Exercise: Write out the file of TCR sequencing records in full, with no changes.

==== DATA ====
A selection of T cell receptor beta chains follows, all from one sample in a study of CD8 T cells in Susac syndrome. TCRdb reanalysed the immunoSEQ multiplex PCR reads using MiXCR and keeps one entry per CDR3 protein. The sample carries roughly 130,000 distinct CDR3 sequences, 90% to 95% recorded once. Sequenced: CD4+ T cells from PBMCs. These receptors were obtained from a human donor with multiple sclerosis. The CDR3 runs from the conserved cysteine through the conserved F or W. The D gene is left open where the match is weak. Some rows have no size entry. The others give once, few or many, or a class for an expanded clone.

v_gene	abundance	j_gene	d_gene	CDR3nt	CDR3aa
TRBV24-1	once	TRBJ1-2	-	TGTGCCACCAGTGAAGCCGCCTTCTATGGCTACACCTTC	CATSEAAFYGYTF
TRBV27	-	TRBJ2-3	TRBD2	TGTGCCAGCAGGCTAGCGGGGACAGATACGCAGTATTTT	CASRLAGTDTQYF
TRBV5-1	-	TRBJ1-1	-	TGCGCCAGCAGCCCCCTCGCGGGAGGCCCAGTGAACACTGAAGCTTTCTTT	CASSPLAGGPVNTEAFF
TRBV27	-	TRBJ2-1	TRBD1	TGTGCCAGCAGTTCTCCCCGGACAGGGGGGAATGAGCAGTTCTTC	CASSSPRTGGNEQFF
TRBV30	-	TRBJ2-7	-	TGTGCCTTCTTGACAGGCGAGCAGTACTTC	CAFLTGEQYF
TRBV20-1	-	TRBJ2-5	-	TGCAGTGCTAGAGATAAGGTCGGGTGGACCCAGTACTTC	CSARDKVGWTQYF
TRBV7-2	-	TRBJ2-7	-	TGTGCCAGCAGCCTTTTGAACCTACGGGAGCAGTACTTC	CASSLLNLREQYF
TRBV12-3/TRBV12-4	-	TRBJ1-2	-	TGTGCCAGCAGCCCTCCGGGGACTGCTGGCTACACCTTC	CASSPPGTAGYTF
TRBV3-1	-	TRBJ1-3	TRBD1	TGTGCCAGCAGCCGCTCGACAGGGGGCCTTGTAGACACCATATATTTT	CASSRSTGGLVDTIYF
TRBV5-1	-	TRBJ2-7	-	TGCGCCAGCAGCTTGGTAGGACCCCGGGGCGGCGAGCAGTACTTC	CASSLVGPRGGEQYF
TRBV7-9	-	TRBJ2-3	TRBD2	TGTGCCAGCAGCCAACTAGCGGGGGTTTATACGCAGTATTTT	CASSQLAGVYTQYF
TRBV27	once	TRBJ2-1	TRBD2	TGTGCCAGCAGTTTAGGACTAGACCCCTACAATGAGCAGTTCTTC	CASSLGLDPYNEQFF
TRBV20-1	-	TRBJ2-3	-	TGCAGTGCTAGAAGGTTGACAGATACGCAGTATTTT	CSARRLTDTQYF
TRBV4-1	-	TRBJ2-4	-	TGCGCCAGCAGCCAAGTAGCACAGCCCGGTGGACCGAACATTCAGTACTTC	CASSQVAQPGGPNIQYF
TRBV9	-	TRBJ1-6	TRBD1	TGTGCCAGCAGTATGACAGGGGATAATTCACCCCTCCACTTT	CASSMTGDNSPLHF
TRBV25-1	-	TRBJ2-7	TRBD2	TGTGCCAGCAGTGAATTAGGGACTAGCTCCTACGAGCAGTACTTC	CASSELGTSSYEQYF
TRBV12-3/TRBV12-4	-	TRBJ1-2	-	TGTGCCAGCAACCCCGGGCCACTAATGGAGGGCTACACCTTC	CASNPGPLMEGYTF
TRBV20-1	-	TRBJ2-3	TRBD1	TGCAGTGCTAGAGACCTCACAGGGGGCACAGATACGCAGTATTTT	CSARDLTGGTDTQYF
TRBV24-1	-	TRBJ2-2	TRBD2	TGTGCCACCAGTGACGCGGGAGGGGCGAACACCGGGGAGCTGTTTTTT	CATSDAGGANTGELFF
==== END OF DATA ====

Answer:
A selection of T cell receptor beta chains follows, all from one sample in a study of CD8 T cells in Susac syndrome. TCRdb reanalysed the immunoSEQ multiplex PCR reads using MiXCR and keeps one entry per CDR3 protein. The sample carries roughly 130,000 distinct CDR3 sequences, 90% to 95% recorded once. Sequenced: CD4+ T cells from PBMCs. These receptors were obtained from a human donor with multiple sclerosis. The CDR3 runs from the conserved cysteine through the conserved F or W. The D gene is left open where the match is weak. Some rows have no size entry. The others give once, few or many, or a class for an expanded clone.

v_gene	abundance	j_gene	d_gene	CDR3nt	CDR3aa
TRBV24-1	once	TRBJ1-2	-	TGTGCCACCAGTGAAGCCGCCTTCTATGGCTACACCTTC	CATSEAAFYGYTF
TRBV27	-	TRBJ2-3	TRBD2	TGTGCCAGCAGGCTAGCGGGGACAGATACGCAGTATTTT	CASRLAGTDTQYF
TRBV5-1	-	TRBJ1-1	-	TGCGCCAGCAGCCCCCTCGCGGGAGGCCCAGTGAACACTGAAGCTTTCTTT	CASSPLAGGPVNTEAFF
TRBV27	-	TRBJ2-1	TRBD1	TGTGCCAGCAGTTCTCCCCGGACAGGGGGGAATGAGCAGTTCTTC	CASSSPRTGGNEQFF
TRBV30	-	TRBJ2-7	-	TGTGCCTTCTTGACAGGCGAGCAGTACTTC	CAFLTGEQYF
TRBV20-1	-	TRBJ2-5	-	TGCAGTGCTAGAGATAAGGTCGGGTGGACCCAGTACTTC	CSARDKVGWTQYF
TRBV7-2	-	TRBJ2-7	-	TGTGCCAGCAGCCTTTTGAACCTACGGGAGCAGTACTTC	CASSLLNLREQYF
TRBV12-3/TRBV12-4	-	TRBJ1-2	-	TGTGCCAGCAGCCCTCCGGGGACTGCTGGCTACACCTTC	CASSPPGTAGYTF
TRBV3-1	-	TRBJ1-3	TRBD1	TGTGCCAGCAGCCGCTCGACAGGGGGCCTTGTAGACACCATATATTTT	CASSRSTGGLVDTIYF
TRBV5-1	-	TRBJ2-7	-	TGCGCCAGCAGCTTGGTAGGACCCCGGGGCGGCGAGCAGTACTTC	CASSLVGPRGGEQYF
TRBV7-9	-	TRBJ2-3	TRBD2	TGTGCCAGCAGCCAACTAGCGGGGGTTTATACGCAGTATTTT	CASSQLAGVYTQYF
TRBV27	once	TRBJ2-1	TRBD2	TGTGCCAGCAGTTTAGGACTAGACCCCTACAATGAGCAGTTCTTC	CASSLGLDPYNEQFF
TRBV20-1	-	TRBJ2-3	-	TGCAGTGCTAGAAGGTTGACAGATACGCAGTATTTT	CSARRLTDTQYF
TRBV4-1	-	TRBJ2-4	-	TGCGCCAGCAGCCAAGTAGCACAGCCCGGTGGACCGAACATTCAGTACTTC	CASSQVAQPGGPNIQYF
TRBV9	-	TRBJ1-6	TRBD1	TGTGCCAGCAGTATGACAGGGGATAATTCACCCCTCCACTTT	CASSMTGDNSPLHF
TRBV25-1	-	TRBJ2-7	TRBD2	TGTGCCAGCAGTGAATTAGGGACTAGCTCCTACGAGCAGTACTTC	CASSELGTSSYEQYF
TRBV12-3/TRBV12-4	-	TRBJ1-2	-	TGTGCCAGCAACCCCGGGCCACTAATGGAGGGCTACACCTTC	CASNPGPLMEGYTF
TRBV20-1	-	TRBJ2-3	TRBD1	TGCAGTGCTAGAGACCTCACAGGGGGCACAGATACGCAGTATTTT	CSARDLTGGTDTQYF
TRBV24-1	-	TRBJ2-2	TRBD2	TGTGCCACCAGTGACGCGGGAGGGGCGAACACCGGGGAGCTGTTTTTT	CATSDAGGANTGELFF